However, there is a paucity of information on the spectrum of diseases affecting lymph nodes from this region. Hence this study was undertaken with the aim of evaluating the spectrum of histopathological diagnosis of peripheral lymph node biopsies.


   Materials and Methods Top


This was a descriptive cross-sectional study of 1010 cases of peripheral lymph node biopsies diagnosed in the Department of Pathology in a large tertiary care teaching hospital in South India from January 2007 to June 2012. Cases were retrieved from the departmental archives and were reviewed. In all patients, biopsy was performed as an out-patient procedure with minimal morbidity and no mortality. The clinical details were noted from histopathology requisition form. Sections from formalin fixed, paraffin embedded blocks and stained with H and E, stains were studied in all cases. Special stains including Ziehl Neelsen, periodic acid Schiff and Gomori's methenamine silver were used where indicated. Immunohistochemistry (IHC) was performed using relevant antibodies according to the histomorphological features. The panel of antibodies included cluster of differentiation (CD)3, CD5, CD10, CD15, CD20, CD23, CD30, CD56, CD68, Leukocyte Common Antigen (LCA), Epithelial membrane antigen, cytokeratin, Bcl-2, Bcl-6, cyclin D1, kappa light chain, lambda light chain, Ki-67, TdT, smooth muscle actin, desmin, vimentin, Human Melanoma Black (HMB)-45, synaptophysin, chromogranin and S100. IHC was performed by avidin-biotin peroxidase method with pre-treatment by microwave heating. All lymphoma cases were classified according to standard World Health Organization classification of hemato-lymphoid malignancies (2008). En bloc lymph node dissection in known cases of primary or associated with evidence of primaries elsewhere in the body was excluded from the study.


   Results Top


A total of 1010 lymph node biopsies were received during the period under review, accounting for 1.5% of all surgical biopsy specimens. Out of these, 63.2% (638 cases) were males and 36.8% (372 cases) females giving a male to female ratio of 1.7:1. The age range was 1-84 years in case of male and 1-87 years in case of female. Most cases were seen in the age group of 11-30 years (354 cases, 35%) and the least cases were seen in the age group above 70 years (30 cases, 3%). Out of 1010 lymph node biopsies analyzed, neoplastic lesions were more common comprising 53% (535 cases), which included 32.1% (324 cases) of non-Hodgkin lymphoma (NHL), 12.4% (125 cases) of Hodgkin lymphoma (HL) and 8.5% (86 cases) of metastatic lesions. The non-neoplastic lesions were 47% (475 cases), which included 21.6% (218 cases) of non-specific reactive lymphoid hyperplasia, 6.8% (69 cases) of other reactive or specificlymphoid hyperplasia, 18% (182 cases) of tuberculous lymphadenitis, 0.6% (6 cases) of other granulomatous lesions [Figure 1].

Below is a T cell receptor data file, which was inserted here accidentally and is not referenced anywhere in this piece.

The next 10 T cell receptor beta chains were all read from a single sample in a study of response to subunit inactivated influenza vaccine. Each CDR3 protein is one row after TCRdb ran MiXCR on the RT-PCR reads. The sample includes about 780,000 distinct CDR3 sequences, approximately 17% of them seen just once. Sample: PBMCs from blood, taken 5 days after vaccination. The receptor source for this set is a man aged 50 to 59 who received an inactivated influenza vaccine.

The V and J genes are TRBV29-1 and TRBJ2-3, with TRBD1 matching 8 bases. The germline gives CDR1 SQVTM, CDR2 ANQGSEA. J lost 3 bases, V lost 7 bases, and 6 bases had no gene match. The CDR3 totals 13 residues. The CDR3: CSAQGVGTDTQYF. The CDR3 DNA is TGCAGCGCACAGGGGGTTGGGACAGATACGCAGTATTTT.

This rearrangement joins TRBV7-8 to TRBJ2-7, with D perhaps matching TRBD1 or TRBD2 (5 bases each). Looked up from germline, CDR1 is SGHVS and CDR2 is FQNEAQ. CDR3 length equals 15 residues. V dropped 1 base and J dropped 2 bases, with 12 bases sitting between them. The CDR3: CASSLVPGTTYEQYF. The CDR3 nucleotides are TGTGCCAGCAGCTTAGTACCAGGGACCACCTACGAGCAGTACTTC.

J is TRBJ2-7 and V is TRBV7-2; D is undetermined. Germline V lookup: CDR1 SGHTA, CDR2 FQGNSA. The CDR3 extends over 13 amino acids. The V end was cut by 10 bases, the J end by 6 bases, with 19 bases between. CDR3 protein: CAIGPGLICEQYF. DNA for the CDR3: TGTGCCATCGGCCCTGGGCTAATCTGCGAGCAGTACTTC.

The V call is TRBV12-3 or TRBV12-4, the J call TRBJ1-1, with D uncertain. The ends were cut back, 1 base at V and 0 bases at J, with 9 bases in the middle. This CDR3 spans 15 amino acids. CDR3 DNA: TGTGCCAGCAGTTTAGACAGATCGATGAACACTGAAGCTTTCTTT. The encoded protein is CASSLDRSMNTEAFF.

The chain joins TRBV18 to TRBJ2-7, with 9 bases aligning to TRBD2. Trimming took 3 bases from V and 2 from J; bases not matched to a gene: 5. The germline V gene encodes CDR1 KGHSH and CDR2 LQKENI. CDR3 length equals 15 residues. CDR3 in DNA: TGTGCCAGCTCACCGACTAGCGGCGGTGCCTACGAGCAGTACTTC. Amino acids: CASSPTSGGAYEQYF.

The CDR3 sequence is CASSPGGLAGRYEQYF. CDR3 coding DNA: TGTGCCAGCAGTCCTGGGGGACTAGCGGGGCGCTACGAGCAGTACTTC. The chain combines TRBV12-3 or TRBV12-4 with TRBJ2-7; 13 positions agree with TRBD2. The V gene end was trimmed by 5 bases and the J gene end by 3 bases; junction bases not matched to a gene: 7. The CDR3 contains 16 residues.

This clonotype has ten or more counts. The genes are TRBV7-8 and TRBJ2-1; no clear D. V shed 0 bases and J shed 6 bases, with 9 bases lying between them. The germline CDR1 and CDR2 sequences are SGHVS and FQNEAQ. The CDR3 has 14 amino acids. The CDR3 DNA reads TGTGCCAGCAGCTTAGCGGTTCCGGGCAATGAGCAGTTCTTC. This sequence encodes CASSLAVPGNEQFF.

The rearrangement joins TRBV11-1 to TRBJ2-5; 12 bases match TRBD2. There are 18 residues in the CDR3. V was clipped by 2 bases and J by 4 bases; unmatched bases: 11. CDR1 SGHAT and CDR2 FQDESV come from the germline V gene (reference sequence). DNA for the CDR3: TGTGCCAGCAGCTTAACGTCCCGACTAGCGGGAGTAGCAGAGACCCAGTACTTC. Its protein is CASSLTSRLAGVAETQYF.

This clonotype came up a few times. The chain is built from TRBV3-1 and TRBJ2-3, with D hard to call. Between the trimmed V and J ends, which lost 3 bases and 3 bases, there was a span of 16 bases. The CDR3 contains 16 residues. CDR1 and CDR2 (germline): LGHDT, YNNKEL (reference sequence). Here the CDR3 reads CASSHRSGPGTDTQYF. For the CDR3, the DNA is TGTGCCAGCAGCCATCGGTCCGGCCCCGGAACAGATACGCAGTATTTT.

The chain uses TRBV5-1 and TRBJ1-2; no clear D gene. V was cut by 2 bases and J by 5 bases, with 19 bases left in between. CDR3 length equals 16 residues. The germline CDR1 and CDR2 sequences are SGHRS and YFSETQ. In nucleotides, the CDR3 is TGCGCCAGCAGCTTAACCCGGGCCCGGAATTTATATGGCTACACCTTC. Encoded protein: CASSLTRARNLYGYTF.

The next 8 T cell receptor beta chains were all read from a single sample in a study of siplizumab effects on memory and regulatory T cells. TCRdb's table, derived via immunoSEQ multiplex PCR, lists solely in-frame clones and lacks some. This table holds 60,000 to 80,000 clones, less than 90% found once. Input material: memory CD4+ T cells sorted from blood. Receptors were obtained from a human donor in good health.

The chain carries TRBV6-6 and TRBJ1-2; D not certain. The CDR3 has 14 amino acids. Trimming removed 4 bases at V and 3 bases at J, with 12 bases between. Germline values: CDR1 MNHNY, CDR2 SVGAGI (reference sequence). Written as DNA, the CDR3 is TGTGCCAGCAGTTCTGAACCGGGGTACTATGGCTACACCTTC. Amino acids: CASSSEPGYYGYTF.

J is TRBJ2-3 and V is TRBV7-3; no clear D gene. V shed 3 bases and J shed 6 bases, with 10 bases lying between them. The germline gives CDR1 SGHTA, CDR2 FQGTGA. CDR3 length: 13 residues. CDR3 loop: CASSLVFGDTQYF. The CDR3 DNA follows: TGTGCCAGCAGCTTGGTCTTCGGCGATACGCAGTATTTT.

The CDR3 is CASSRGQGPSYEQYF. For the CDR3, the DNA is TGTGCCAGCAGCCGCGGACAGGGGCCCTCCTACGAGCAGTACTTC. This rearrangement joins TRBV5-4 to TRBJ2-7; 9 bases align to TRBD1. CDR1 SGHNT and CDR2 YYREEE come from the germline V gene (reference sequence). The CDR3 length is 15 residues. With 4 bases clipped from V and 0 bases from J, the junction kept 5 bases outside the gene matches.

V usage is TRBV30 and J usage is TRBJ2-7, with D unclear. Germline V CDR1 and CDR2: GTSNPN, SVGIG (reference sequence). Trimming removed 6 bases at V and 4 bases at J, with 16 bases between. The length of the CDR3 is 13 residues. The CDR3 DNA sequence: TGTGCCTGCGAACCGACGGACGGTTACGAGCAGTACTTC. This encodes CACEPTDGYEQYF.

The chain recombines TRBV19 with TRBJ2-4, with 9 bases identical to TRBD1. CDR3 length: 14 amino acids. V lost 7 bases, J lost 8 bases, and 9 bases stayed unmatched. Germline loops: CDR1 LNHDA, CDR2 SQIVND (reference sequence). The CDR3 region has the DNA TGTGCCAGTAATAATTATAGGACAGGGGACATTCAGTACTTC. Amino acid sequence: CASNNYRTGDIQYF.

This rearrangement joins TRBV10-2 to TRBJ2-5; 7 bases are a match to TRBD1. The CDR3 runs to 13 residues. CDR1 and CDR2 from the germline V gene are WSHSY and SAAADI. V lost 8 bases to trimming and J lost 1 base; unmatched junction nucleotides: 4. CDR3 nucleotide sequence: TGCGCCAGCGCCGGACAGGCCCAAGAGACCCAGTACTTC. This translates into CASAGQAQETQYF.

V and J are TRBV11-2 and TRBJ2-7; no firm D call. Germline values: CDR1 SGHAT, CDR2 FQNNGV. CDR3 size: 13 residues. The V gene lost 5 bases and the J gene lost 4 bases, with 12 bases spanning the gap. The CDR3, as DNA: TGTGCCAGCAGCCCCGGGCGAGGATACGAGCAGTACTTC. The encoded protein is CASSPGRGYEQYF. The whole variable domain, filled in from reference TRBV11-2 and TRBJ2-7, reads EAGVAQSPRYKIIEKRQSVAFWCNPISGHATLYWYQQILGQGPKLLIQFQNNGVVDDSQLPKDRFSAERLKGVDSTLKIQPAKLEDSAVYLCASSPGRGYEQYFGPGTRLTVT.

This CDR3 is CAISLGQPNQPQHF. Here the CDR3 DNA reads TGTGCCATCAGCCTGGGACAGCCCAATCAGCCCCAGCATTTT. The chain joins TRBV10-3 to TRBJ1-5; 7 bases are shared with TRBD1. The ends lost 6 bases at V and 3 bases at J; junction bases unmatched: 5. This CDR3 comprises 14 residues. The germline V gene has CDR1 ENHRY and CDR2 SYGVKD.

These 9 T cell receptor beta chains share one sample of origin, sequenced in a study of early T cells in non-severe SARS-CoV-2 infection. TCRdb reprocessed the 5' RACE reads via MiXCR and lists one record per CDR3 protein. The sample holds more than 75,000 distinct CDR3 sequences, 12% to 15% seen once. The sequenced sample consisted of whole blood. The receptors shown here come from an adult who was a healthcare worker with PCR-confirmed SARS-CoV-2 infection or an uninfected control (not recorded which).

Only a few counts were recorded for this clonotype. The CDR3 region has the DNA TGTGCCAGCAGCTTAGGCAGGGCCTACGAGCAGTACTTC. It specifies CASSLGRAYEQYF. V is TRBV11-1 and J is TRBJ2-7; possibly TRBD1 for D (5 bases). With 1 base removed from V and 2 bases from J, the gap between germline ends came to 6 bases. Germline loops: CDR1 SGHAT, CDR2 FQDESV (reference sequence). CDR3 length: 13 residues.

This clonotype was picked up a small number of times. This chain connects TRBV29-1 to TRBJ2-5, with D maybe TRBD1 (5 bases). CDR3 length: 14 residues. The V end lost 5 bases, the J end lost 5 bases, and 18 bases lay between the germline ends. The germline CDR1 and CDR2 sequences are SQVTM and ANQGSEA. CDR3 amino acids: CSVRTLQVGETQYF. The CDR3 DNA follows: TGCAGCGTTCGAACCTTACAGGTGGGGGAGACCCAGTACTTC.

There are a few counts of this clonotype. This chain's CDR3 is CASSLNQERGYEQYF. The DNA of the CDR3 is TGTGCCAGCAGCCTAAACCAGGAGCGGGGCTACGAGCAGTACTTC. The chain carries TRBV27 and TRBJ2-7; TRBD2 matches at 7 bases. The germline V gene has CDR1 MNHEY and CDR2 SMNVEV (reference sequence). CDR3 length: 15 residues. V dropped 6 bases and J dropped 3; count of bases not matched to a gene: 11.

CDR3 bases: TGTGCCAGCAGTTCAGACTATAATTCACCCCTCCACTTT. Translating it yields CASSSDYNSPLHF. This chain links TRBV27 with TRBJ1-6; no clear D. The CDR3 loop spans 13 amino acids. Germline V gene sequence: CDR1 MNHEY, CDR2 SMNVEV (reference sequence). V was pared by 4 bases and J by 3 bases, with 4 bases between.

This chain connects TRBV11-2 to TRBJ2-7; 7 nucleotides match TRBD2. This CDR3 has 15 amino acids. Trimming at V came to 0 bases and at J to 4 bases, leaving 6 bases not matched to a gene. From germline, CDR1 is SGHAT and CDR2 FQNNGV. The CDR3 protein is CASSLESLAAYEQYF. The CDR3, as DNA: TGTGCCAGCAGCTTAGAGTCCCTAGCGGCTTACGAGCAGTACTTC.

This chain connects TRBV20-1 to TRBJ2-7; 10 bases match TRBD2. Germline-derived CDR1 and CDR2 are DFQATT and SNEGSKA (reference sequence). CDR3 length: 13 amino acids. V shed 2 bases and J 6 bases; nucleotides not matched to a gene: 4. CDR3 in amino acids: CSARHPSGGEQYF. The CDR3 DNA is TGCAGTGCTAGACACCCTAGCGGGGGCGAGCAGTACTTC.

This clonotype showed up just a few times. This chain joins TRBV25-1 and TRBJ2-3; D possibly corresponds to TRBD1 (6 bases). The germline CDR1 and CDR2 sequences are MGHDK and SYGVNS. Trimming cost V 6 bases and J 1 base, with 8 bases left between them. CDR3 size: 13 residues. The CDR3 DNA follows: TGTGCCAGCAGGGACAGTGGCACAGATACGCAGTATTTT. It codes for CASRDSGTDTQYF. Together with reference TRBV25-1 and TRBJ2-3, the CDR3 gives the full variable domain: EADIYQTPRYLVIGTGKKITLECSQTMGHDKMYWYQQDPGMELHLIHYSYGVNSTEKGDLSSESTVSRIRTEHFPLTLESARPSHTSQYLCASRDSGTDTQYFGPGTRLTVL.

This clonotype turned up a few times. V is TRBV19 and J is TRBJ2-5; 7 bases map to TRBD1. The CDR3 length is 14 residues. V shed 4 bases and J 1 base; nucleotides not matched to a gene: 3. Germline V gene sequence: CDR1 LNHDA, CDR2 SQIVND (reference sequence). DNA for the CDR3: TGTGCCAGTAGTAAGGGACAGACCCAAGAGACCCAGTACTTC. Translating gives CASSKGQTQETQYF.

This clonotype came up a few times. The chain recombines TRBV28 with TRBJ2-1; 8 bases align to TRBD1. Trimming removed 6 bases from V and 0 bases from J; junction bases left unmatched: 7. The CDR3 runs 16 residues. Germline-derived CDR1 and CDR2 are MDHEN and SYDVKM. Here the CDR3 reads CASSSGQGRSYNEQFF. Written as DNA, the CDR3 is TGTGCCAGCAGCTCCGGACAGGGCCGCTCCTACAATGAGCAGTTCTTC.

Figure 1: Distribution of different types of lesions on lymph node biopsy. HL = Hodgkin Lymphoma, NHL = Non-Hodgkin lymphoma, FH = Follicular hyperplasia, SH = Sinus histiocytosis, PH = Paracortical hyperplasia, TB. = Tuberculosis

Click here to view


Among the non-neoplastic lesions, reactive lesions were by far most common accounting for 60.4% (287 cases). There was male preponderance and male to female ratio was 1.8:1. Common age group affected was 11-20 years. Among the non-specific reactive lymphoid hyperplasia, majority, i.e., 40% (190 cases) was follicular hyperplasia, 3.8% (18 cases) were sinus histiocytosis and 2.1% (10 cases) were paracortical hyperplasia. The rest 14.5% (69 cases) had other specific patterns of lymphoid hyperplasia or lymphadenopathy in 12% (57 cases) and included 4 (0.8%), 11 (2.3%), 1 (0.2%), 19 (4%), 6 (1.3%), 1 (0.2%), 2 (0.4%), 2 (0.4%), 11 (2.3%) cases of infarcted node, human immunodeficiency virus associated lymphadenopathy, SLE lymphadenopathy, dermatopathic lymphadenopathy, Kikuchi Fujimoto disease, Kimura disease, hyalinized node, Rosai Dorfman disease and Castleman disease respectively and 12 cases (2.5%) were not otherwise specified or categorized. [Figure 2].